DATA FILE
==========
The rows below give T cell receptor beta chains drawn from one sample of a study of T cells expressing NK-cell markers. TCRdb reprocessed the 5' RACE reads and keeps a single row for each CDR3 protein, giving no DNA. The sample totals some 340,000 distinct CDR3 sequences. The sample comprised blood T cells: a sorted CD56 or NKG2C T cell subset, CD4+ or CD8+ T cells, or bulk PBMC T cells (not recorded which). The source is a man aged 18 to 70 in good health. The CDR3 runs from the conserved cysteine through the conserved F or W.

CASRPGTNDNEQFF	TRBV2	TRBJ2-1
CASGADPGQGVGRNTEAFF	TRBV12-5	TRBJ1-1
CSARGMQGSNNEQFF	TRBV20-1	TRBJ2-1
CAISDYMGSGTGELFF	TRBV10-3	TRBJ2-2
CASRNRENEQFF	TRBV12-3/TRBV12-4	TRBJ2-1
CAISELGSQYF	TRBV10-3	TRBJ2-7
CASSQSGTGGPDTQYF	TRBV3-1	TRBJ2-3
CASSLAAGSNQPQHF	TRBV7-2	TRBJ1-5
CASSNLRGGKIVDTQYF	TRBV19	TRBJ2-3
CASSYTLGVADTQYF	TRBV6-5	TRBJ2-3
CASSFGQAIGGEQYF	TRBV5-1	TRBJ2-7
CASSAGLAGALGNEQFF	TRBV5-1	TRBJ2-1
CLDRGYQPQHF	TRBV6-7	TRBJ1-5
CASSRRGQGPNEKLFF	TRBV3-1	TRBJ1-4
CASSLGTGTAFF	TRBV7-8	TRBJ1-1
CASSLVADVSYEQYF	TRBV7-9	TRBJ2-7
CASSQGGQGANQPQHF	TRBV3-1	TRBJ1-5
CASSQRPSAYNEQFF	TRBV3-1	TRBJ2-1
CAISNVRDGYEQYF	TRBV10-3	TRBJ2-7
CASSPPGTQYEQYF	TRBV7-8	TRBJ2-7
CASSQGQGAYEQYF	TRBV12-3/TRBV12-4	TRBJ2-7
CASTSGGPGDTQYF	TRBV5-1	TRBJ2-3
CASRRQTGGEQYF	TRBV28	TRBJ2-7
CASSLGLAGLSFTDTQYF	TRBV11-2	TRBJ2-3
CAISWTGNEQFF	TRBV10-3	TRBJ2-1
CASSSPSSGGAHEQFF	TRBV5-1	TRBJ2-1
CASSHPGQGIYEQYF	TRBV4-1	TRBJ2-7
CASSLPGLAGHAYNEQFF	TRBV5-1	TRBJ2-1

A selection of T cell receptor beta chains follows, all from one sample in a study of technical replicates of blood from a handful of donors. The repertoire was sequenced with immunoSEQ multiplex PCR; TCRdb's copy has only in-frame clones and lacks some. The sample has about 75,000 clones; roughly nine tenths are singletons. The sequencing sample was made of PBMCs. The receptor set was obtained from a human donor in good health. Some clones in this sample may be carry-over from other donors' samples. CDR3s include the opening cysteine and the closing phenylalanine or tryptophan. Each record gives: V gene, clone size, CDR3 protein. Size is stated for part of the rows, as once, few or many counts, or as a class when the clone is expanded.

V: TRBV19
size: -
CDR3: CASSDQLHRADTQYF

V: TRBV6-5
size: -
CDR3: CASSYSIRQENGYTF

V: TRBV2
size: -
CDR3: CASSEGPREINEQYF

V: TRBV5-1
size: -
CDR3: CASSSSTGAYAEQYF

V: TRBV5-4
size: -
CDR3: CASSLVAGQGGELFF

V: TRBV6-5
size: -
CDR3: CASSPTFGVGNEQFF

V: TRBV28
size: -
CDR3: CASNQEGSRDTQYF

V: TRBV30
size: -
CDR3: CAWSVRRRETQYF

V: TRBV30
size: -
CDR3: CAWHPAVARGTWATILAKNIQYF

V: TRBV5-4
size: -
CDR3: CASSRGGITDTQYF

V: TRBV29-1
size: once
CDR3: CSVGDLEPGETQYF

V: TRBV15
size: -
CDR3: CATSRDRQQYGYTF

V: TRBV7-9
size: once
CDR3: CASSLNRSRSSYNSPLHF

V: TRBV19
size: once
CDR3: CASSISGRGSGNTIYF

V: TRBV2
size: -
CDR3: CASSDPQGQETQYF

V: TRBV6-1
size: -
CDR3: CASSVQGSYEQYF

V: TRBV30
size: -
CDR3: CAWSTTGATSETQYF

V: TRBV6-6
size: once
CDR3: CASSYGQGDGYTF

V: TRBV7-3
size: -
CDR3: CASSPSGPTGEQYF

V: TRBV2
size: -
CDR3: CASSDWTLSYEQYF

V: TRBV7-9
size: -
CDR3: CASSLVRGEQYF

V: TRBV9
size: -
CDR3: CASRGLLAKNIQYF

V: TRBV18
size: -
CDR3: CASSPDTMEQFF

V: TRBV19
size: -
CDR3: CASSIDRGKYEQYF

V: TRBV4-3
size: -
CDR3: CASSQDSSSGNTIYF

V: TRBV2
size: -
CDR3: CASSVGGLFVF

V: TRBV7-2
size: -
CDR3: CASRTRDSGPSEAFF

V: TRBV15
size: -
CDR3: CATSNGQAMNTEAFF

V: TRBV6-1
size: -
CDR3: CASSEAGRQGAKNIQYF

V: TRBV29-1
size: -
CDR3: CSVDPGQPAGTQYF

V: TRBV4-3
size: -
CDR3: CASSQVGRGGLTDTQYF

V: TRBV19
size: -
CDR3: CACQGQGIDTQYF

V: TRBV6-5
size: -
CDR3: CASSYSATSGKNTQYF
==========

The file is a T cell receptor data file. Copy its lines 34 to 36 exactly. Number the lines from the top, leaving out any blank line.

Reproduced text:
V: TRBV6-5
size: -
CDR3: CASSYSIRQENGYTF